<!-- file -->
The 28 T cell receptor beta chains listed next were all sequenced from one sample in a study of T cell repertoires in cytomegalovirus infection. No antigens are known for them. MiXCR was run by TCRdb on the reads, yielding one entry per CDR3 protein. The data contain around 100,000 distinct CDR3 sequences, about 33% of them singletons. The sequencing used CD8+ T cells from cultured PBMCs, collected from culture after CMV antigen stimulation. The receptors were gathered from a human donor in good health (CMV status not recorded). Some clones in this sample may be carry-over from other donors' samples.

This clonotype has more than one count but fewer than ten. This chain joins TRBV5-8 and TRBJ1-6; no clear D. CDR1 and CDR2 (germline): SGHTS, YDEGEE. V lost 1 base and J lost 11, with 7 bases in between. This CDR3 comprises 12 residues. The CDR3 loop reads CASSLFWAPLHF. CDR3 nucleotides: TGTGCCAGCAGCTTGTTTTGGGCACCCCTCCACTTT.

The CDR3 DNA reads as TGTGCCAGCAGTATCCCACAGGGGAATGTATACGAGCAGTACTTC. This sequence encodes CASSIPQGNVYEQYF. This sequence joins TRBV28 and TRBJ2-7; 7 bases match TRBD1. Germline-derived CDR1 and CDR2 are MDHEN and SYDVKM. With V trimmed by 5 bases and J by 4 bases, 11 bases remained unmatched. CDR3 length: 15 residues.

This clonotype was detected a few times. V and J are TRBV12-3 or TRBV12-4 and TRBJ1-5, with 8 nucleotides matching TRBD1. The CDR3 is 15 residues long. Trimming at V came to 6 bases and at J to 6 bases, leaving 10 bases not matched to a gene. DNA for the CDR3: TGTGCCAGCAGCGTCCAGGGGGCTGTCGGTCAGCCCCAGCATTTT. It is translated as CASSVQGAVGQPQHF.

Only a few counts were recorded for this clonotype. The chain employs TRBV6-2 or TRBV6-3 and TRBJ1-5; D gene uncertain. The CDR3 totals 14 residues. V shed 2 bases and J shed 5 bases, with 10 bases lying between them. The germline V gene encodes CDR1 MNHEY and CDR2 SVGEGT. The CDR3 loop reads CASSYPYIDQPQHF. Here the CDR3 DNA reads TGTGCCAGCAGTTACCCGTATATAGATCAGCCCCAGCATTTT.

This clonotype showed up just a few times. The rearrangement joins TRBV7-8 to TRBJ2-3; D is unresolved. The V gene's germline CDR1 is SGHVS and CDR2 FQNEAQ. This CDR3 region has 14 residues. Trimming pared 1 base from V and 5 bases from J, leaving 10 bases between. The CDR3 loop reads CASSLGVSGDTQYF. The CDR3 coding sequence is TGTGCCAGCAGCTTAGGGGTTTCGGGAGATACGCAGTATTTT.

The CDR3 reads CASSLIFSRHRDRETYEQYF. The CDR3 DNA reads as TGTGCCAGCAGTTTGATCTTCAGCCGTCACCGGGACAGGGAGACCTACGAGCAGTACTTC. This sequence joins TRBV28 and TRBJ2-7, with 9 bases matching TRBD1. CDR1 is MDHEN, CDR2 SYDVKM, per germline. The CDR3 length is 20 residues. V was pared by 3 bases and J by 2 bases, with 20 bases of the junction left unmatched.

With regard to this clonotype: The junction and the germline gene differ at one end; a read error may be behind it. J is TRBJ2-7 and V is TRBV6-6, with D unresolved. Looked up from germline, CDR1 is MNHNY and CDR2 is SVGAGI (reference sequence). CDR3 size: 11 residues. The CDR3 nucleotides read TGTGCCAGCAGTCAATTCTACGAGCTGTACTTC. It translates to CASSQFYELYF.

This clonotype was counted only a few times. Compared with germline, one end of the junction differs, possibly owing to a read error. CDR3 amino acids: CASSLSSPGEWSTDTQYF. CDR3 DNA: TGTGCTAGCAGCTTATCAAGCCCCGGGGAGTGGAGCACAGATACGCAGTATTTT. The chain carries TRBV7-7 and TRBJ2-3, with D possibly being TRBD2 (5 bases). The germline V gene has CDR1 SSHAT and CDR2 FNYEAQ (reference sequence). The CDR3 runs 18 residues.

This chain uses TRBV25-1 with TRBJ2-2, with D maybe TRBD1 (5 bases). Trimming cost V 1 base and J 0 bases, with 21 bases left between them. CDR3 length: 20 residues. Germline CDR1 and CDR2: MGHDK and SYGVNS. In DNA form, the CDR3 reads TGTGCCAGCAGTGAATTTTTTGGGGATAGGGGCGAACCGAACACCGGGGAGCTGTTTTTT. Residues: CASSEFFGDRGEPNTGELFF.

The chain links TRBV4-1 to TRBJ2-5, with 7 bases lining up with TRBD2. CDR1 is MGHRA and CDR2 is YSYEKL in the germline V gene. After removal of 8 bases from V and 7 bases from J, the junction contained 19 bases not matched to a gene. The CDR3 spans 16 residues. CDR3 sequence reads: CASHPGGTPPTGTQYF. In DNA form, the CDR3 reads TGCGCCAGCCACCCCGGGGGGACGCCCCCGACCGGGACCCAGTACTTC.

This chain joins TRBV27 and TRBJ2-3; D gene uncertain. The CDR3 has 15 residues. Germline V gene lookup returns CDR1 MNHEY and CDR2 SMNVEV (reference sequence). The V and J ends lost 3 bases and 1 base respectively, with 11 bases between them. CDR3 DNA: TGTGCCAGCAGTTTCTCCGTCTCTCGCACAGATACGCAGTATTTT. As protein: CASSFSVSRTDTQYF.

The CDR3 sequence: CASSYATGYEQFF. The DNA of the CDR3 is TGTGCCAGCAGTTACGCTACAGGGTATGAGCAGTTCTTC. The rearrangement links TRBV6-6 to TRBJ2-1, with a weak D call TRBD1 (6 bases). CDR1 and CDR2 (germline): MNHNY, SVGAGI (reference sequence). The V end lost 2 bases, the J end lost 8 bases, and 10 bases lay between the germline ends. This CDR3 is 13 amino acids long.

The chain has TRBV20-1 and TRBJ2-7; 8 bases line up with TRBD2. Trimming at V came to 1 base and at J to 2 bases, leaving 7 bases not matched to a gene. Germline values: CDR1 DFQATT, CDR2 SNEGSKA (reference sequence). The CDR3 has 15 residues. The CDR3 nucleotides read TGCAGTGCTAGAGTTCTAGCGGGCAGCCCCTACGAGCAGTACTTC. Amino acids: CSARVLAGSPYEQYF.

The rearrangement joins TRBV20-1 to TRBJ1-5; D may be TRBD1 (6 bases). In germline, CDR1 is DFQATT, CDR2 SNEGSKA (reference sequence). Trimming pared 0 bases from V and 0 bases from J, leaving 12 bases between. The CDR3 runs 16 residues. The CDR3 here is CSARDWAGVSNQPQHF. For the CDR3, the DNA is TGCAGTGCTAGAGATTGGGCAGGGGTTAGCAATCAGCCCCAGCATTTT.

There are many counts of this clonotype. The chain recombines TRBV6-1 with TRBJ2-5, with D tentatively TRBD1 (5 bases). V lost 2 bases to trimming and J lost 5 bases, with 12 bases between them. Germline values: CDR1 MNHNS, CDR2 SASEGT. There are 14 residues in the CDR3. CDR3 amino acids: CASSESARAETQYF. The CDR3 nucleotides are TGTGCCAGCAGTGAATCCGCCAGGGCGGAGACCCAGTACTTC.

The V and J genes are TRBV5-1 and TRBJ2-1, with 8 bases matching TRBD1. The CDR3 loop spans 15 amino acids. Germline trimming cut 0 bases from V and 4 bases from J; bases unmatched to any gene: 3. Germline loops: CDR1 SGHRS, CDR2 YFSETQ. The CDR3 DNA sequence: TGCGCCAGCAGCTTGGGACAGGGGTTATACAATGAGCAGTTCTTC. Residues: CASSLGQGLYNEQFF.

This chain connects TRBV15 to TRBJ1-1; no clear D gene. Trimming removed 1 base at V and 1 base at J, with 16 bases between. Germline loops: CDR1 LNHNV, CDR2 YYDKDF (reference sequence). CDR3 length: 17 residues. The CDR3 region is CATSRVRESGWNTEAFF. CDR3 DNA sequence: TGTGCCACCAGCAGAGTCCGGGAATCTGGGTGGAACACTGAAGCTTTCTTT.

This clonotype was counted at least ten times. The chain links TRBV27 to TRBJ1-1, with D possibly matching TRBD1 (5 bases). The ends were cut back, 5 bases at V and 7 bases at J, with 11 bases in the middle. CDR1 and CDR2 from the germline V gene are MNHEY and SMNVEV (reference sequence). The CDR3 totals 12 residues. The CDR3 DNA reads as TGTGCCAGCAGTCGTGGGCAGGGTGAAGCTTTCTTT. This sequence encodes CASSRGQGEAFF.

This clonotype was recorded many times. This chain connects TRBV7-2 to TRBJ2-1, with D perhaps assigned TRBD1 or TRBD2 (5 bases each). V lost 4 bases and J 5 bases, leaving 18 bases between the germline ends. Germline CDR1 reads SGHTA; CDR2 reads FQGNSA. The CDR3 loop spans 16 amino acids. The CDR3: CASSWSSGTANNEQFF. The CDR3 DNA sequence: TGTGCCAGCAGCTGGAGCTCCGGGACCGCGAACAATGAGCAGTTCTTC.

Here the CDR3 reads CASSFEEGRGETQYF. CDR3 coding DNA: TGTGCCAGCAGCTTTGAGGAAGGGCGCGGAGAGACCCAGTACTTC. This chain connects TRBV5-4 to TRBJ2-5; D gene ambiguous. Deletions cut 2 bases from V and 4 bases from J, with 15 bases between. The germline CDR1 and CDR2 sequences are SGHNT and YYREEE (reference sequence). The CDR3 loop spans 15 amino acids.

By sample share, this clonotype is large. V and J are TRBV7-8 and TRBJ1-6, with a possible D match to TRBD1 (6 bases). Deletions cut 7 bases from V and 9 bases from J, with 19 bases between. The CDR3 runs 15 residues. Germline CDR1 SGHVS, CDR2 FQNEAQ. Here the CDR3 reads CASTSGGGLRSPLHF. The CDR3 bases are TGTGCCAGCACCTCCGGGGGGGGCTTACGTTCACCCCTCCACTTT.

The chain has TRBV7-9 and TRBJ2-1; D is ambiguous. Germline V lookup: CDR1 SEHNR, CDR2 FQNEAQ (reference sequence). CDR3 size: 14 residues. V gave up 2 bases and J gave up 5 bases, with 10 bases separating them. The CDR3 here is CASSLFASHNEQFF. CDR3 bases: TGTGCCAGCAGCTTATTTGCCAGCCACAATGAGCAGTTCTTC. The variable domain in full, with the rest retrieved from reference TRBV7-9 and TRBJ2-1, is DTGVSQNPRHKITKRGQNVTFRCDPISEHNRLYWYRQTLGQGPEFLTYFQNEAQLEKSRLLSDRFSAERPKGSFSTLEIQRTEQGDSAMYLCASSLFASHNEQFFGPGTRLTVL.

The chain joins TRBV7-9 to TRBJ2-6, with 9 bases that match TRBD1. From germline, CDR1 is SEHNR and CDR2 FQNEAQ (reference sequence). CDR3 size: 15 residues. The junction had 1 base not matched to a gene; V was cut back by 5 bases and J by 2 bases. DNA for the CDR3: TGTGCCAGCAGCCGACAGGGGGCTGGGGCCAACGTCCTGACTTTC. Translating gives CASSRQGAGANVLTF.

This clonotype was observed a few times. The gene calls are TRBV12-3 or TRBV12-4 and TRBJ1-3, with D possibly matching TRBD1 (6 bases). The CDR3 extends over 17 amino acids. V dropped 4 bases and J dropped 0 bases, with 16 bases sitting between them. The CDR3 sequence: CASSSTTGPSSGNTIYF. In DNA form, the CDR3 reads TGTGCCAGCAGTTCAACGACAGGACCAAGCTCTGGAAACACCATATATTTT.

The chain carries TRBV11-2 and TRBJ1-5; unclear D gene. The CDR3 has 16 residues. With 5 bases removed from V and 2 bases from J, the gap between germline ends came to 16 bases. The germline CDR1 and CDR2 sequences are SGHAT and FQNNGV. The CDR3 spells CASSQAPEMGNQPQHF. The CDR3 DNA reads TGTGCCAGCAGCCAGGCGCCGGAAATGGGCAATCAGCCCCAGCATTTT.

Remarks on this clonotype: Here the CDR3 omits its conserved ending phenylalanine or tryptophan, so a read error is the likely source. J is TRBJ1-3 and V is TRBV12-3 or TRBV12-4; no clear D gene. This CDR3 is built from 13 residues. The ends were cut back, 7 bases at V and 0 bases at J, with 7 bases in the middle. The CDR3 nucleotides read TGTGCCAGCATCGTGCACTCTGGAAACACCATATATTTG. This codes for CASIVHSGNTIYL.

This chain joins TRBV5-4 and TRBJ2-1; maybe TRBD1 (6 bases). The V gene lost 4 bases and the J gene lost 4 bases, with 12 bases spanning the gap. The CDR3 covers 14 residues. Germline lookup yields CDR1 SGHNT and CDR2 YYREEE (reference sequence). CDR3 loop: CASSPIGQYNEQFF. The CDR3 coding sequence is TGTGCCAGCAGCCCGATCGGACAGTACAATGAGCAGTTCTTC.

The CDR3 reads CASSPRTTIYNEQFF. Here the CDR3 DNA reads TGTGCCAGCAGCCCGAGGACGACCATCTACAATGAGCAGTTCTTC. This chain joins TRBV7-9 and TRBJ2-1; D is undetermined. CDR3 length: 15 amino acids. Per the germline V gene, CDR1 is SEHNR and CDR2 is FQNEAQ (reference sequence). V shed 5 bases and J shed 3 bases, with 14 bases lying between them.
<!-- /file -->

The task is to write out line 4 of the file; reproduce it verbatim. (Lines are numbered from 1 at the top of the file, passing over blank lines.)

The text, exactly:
This clonotype was detected a few times. V and J are TRBV12-3 or TRBV12-4 and TRBJ1-5, with 8 nucleotides matching TRBD1. The CDR3 is 15 residues long. Trimming at V came to 6 bases and at J to 6 bases, leaving 10 bases not matched to a gene. DNA for the CDR3: TGTGCCAGCAGCGTCCAGGGGGCTGTCGGTCAGCCCCAGCATTTT. It is translated as CASSVQGAVGQPQHF.